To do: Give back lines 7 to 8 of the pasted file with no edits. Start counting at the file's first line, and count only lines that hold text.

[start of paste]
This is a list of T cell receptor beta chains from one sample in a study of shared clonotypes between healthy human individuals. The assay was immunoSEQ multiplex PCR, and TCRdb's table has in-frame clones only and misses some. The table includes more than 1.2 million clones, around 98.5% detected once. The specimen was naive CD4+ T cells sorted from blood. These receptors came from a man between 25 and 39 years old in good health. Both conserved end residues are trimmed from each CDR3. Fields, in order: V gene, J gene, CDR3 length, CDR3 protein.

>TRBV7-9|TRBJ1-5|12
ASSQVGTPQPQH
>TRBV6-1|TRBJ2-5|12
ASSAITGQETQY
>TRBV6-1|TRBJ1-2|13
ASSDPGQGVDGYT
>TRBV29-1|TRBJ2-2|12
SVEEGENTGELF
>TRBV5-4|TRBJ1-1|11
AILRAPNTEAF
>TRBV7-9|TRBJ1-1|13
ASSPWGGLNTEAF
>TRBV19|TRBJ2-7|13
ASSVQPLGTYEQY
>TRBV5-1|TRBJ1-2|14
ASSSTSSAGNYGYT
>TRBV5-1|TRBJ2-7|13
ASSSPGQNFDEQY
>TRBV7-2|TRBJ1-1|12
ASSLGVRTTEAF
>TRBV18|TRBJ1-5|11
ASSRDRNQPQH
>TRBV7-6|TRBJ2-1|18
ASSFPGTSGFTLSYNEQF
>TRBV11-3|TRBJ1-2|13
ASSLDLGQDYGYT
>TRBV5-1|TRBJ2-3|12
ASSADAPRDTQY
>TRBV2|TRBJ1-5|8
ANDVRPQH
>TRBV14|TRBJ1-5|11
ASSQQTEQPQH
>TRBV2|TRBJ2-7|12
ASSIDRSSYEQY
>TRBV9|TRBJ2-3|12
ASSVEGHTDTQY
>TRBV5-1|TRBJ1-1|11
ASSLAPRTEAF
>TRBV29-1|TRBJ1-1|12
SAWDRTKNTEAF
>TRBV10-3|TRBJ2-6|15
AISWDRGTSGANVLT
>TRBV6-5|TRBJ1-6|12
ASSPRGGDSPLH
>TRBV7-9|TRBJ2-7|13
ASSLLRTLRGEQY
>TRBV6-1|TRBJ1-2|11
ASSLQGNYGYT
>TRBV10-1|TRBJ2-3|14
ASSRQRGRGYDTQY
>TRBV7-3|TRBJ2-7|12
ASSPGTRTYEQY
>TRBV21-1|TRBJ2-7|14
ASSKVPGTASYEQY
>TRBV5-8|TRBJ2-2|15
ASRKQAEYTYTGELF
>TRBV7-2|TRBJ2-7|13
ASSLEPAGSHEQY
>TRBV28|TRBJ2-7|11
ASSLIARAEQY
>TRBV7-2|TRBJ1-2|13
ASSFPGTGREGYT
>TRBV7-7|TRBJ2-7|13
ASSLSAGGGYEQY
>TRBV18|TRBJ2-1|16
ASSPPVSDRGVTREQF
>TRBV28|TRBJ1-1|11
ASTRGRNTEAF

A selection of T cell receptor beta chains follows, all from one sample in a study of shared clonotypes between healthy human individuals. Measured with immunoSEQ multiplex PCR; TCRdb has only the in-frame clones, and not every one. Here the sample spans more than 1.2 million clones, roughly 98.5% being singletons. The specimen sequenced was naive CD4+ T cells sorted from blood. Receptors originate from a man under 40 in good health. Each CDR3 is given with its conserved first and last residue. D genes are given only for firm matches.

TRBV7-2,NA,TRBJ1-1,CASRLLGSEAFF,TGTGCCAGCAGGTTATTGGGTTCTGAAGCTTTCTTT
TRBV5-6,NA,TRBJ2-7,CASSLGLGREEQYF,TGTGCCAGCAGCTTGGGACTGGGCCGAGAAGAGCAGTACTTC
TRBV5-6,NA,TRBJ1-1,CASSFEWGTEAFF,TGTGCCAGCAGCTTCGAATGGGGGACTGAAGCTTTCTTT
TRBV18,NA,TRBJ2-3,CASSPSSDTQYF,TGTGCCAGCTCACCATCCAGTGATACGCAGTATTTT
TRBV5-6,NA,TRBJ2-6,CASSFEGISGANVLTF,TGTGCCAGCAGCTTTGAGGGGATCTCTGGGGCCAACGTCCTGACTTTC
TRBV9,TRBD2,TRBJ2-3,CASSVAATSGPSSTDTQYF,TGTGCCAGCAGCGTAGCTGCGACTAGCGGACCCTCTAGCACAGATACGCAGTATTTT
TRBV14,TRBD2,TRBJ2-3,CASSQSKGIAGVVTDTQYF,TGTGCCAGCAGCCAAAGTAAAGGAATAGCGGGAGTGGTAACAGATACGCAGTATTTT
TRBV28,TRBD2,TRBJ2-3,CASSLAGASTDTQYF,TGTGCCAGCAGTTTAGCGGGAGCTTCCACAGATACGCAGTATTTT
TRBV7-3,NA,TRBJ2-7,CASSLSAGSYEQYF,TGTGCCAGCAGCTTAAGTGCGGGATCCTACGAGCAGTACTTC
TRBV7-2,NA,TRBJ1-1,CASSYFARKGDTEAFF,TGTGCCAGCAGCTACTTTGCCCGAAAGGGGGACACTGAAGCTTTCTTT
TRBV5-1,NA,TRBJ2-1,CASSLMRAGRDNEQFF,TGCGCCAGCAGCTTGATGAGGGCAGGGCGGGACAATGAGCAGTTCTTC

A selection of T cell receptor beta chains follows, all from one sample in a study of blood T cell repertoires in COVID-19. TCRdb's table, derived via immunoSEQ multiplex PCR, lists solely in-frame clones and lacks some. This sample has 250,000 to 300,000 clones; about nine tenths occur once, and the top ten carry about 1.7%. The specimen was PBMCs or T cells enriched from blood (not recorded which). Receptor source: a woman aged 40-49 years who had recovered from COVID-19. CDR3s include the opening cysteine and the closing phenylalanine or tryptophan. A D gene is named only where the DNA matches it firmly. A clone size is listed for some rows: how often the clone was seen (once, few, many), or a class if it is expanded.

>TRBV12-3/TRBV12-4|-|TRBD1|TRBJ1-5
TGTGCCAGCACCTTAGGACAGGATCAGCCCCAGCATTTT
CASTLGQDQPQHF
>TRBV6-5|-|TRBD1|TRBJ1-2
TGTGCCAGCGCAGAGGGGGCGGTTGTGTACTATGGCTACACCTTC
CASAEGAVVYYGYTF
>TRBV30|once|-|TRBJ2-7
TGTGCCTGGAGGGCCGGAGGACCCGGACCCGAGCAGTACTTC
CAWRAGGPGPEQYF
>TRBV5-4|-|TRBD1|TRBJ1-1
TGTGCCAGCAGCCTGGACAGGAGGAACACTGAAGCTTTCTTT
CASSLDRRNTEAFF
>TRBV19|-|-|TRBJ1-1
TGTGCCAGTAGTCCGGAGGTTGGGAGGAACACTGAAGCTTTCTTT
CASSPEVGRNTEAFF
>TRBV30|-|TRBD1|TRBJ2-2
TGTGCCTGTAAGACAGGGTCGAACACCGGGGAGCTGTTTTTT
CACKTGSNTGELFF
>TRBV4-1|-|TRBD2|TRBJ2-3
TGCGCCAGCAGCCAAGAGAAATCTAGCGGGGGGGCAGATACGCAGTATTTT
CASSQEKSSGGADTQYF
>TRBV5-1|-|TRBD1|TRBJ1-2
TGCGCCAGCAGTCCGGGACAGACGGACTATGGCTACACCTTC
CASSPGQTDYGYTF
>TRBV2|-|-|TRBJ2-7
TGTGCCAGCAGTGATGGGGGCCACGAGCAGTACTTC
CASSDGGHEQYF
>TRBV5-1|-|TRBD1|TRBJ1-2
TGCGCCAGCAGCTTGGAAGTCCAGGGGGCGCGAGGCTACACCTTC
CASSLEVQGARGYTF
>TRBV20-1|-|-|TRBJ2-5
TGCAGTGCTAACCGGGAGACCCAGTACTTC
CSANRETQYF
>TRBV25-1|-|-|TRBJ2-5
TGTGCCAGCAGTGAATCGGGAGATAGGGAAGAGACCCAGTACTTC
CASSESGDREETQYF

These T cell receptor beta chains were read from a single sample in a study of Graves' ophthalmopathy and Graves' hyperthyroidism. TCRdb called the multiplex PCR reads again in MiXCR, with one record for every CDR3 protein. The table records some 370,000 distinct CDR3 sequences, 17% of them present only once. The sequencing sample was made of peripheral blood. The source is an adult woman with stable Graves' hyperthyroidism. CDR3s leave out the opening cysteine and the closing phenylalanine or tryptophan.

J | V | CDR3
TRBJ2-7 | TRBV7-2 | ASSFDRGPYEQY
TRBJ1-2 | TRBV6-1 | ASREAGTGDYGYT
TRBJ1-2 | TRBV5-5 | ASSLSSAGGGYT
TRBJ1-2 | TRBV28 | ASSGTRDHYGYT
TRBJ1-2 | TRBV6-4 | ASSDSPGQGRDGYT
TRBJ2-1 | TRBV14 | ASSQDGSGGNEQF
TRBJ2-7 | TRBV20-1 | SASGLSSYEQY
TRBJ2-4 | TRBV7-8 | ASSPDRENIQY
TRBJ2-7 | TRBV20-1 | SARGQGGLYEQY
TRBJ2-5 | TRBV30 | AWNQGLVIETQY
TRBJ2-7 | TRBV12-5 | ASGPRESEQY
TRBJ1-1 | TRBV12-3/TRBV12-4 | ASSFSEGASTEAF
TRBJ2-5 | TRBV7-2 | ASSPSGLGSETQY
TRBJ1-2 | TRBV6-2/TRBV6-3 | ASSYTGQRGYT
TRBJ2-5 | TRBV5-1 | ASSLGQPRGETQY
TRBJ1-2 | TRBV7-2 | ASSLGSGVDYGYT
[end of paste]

ASSDPGQGVDGYT
>TRBV29-1|TRBJ2-2|12